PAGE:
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May 07, 2009: "Hollywood Economics 101" 
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Post May 07, 2009: "Hollywood Economics 101"
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Thu May 07, 2009 11:00 pm
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Post Re: May 07, 2009: "Hollywood Economics 101"
I find box office numbers truly fascinating and have always been curious about weekend totals and what not. I think it's because, for as long as I can remember, the weekend box office totals have always been printed in my local paper every Monday morning. I never understood why they bother to do that, it doesn't seem like something that would be of great interest to the majority of the American population. However, in my case I know that the printing of those numbers in the paper had an influence on my own growing interest in film as a kid. I have always found myself, as you suggest, "rooting" for movies I like or wanted to see versus the movies I viewed as crappy and unworthy of people's money.

America's fascination with weekend box office totals is something that is still quite a mystery to me however.


Thu May 07, 2009 11:24 pm
Post Re: May 07, 2009: "Hollywood Economics 101"
Too many people equate box office revenue with a movie's quality. I mean if a movie has a high weekend gross then the studio heads assume everyone loved the movie and that it's a critical success. People forget the curiosity factor for seeing a movie and that just because many people saw it doesn't mean everyone loved it. Sure, lots of people saw "Wolverine", but how many really enjoyed it? The movie got mixed reviews, no?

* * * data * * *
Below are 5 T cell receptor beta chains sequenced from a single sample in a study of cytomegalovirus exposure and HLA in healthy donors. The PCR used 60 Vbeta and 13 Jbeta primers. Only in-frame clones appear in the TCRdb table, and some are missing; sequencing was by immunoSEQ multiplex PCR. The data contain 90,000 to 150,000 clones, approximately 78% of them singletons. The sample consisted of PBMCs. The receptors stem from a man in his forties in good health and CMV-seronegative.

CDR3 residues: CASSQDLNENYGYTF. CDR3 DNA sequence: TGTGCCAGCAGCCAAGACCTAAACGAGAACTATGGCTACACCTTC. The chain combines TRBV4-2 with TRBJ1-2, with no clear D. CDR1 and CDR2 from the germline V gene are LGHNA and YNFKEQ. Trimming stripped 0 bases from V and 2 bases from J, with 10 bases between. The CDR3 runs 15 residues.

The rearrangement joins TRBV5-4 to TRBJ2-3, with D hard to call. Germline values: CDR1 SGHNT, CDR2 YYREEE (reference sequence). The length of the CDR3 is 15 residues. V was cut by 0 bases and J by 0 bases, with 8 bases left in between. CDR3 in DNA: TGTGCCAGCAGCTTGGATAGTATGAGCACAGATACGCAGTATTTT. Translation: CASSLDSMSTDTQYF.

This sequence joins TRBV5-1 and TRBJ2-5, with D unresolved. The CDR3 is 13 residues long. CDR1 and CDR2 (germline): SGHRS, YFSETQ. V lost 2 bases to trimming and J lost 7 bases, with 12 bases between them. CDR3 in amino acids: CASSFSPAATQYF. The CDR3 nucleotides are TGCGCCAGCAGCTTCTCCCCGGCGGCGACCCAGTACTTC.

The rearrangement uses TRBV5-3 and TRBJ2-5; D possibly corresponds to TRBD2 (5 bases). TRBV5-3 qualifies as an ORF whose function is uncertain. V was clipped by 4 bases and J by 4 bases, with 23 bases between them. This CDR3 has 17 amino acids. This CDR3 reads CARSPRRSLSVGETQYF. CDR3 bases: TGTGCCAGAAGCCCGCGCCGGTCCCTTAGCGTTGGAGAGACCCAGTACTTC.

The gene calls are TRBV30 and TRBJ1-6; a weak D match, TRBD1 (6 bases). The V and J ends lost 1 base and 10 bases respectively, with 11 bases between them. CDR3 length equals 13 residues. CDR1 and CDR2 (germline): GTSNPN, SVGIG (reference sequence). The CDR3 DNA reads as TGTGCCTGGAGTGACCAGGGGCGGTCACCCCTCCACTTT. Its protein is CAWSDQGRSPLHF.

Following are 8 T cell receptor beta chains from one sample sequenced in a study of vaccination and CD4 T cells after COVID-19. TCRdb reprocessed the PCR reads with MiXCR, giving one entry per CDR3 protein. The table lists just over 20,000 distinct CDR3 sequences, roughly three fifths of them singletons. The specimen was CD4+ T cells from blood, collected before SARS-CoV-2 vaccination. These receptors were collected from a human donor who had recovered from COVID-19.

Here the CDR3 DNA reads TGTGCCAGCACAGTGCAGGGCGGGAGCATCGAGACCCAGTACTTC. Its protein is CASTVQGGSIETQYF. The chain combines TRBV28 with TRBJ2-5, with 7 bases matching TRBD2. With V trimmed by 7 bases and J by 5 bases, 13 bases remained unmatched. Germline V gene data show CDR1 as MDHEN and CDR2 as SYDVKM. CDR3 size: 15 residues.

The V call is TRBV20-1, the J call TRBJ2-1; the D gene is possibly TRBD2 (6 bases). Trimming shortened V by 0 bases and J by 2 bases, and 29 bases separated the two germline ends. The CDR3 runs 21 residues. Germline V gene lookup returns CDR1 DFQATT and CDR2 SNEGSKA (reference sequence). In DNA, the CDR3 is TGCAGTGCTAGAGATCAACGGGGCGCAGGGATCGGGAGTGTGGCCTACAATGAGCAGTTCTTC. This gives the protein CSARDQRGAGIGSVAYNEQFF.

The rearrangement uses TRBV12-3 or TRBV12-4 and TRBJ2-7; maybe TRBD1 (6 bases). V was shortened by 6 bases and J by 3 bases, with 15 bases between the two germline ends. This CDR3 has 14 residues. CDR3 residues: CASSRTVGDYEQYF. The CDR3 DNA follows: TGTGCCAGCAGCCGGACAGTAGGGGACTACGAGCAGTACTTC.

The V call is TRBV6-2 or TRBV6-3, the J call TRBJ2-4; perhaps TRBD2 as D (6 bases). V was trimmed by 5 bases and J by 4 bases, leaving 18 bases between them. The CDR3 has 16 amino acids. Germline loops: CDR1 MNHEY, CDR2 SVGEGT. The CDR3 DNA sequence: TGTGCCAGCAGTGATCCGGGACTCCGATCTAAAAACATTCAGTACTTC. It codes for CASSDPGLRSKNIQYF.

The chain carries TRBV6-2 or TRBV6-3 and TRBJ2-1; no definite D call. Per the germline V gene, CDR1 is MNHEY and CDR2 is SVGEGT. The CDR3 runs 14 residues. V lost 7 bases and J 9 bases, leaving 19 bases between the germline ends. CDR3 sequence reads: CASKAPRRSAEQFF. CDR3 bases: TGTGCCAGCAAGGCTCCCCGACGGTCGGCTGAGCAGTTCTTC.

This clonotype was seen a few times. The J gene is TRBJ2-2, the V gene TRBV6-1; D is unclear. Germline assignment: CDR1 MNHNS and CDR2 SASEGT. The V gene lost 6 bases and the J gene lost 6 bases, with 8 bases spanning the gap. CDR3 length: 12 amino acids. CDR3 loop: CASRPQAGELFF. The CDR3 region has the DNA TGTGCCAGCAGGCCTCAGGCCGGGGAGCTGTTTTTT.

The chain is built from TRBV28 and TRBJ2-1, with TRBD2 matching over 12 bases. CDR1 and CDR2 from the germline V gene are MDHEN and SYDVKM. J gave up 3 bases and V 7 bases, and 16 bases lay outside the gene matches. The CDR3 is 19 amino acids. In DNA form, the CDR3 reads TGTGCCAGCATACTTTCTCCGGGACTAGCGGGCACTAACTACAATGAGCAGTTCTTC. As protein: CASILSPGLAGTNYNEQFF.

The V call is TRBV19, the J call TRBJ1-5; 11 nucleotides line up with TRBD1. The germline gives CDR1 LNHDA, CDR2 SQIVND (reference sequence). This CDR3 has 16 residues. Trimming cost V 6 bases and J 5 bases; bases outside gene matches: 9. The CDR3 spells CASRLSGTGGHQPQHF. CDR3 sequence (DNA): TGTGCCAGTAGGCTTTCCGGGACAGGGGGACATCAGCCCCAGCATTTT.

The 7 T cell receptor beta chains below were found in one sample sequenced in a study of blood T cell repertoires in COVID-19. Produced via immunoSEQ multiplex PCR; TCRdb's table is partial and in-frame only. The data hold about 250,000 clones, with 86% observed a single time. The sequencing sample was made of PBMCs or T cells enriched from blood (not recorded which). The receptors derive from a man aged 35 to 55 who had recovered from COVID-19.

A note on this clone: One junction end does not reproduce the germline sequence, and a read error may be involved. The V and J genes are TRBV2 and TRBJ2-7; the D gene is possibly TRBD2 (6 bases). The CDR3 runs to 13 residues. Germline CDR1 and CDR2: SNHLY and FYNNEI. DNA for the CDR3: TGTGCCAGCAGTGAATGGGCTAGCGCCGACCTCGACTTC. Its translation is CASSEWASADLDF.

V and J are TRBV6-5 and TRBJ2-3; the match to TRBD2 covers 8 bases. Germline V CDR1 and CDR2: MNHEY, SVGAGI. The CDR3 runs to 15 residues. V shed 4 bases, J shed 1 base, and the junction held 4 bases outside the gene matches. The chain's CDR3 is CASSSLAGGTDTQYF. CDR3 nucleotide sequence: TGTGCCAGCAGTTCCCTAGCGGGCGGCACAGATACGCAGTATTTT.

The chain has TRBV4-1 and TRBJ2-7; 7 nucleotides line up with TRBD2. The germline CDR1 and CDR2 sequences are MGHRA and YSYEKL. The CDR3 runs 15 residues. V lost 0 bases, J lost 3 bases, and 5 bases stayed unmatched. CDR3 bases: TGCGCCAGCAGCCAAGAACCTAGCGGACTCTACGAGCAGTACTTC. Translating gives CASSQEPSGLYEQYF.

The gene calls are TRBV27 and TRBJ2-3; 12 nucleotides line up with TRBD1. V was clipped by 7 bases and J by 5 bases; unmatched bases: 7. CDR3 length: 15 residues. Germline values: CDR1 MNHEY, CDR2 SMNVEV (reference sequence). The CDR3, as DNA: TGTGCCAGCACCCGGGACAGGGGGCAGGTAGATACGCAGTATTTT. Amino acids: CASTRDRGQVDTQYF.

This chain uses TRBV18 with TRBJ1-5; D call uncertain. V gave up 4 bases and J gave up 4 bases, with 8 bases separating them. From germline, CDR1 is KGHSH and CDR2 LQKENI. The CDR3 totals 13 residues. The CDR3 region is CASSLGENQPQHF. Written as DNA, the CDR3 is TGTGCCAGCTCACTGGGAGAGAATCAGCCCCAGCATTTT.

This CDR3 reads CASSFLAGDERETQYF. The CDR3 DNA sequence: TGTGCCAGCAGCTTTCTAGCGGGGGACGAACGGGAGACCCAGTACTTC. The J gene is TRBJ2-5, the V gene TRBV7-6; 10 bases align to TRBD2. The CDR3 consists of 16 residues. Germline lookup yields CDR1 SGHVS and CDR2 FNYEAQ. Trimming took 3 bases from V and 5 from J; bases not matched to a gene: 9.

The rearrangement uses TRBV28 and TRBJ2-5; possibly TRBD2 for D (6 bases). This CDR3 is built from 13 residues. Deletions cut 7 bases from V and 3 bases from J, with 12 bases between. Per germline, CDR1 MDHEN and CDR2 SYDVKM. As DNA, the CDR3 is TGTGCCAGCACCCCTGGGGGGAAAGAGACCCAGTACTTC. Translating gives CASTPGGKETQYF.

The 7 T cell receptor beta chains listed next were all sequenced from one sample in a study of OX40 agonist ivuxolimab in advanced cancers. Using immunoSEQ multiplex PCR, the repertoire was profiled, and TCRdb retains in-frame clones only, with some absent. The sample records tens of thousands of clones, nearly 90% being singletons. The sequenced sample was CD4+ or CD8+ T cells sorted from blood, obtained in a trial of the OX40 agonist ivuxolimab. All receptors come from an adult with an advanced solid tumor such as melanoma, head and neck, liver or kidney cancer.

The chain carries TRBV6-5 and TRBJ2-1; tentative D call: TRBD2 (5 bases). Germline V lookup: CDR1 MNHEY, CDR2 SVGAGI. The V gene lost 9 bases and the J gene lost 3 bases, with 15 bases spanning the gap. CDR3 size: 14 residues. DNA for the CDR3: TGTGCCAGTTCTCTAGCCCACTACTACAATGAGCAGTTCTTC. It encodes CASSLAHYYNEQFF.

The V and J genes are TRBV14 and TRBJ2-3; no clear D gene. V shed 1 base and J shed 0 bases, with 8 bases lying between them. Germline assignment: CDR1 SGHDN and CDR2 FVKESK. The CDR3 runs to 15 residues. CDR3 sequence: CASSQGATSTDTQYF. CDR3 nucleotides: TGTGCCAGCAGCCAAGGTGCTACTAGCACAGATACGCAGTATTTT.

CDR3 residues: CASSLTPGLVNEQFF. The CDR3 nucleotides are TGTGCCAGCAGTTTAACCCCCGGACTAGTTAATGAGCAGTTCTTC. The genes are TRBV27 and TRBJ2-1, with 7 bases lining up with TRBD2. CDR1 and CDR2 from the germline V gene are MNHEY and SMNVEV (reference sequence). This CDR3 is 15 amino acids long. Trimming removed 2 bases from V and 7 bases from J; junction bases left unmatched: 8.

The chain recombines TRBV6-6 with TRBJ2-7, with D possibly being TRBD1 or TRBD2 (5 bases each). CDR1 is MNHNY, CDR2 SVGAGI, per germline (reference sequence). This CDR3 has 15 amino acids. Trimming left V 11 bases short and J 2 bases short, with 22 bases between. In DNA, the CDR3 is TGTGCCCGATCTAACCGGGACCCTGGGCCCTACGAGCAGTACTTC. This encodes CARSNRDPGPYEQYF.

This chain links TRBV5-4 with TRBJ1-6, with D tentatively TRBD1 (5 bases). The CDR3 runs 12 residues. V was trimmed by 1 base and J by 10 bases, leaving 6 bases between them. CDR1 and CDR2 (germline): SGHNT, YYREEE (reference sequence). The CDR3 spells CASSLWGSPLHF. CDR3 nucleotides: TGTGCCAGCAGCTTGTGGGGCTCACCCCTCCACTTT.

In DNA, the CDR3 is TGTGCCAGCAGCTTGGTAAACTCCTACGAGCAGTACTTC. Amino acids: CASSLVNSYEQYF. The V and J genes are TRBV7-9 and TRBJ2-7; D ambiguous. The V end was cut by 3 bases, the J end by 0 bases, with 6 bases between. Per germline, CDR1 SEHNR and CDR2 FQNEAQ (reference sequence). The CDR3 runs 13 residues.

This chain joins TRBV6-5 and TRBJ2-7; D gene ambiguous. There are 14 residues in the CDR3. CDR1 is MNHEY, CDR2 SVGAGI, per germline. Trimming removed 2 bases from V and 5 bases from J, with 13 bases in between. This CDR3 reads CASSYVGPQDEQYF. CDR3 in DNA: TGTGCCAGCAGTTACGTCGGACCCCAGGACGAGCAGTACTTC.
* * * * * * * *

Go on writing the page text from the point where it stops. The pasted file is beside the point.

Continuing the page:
Thu May 07, 2009 11:59 pm
Post Re: May 07, 2009: "Hollywood Economics 101"
ck100 wrote:
Too many people equate box office revenue with a movie's quality. I mean if a movie has a high weekend gross then the studio heads assume everyone loved the movie and that it's a critical success. People forget the curiosity factor for seeing a movie and that just because many people saw it doesn't mean everyone loved it. Sure, lots of people saw "Wolverine", but how many really enjoyed it? The movie got mixed reviews, no?

True enough, although I think the supposed value of looking at box office totals is that it’s theoretically a reflection of what viewers will pay to see, and not necessarily a reflection of the quality of a film per say. Of course, you also have to factor in availability, the amount of money and effort spent on advertising, viewer familiarity with the product (sequels, prequels, and remakes), etc, when using box office revenue as a gauge for movie-viewers’ taste. People who watch films are as easily influenced as any other consumer, and a strong take at the box office doesn’t necessarily imply that people are being given what they want at theaters. Movies that make big bucks on their opening weekend and then subsequently dry up testify to this. If James and others are right, Wolverine could be the next example.

But I don’t think studio execs necessarily care if people like their films or not; all they care about is whether people will pay to see them.


Fri May 08, 2009 1:46 am
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Post Re: May 07, 2009: "Hollywood Economics 101"
ck100 wrote:
Too many people equate box office revenue with a movie's quality.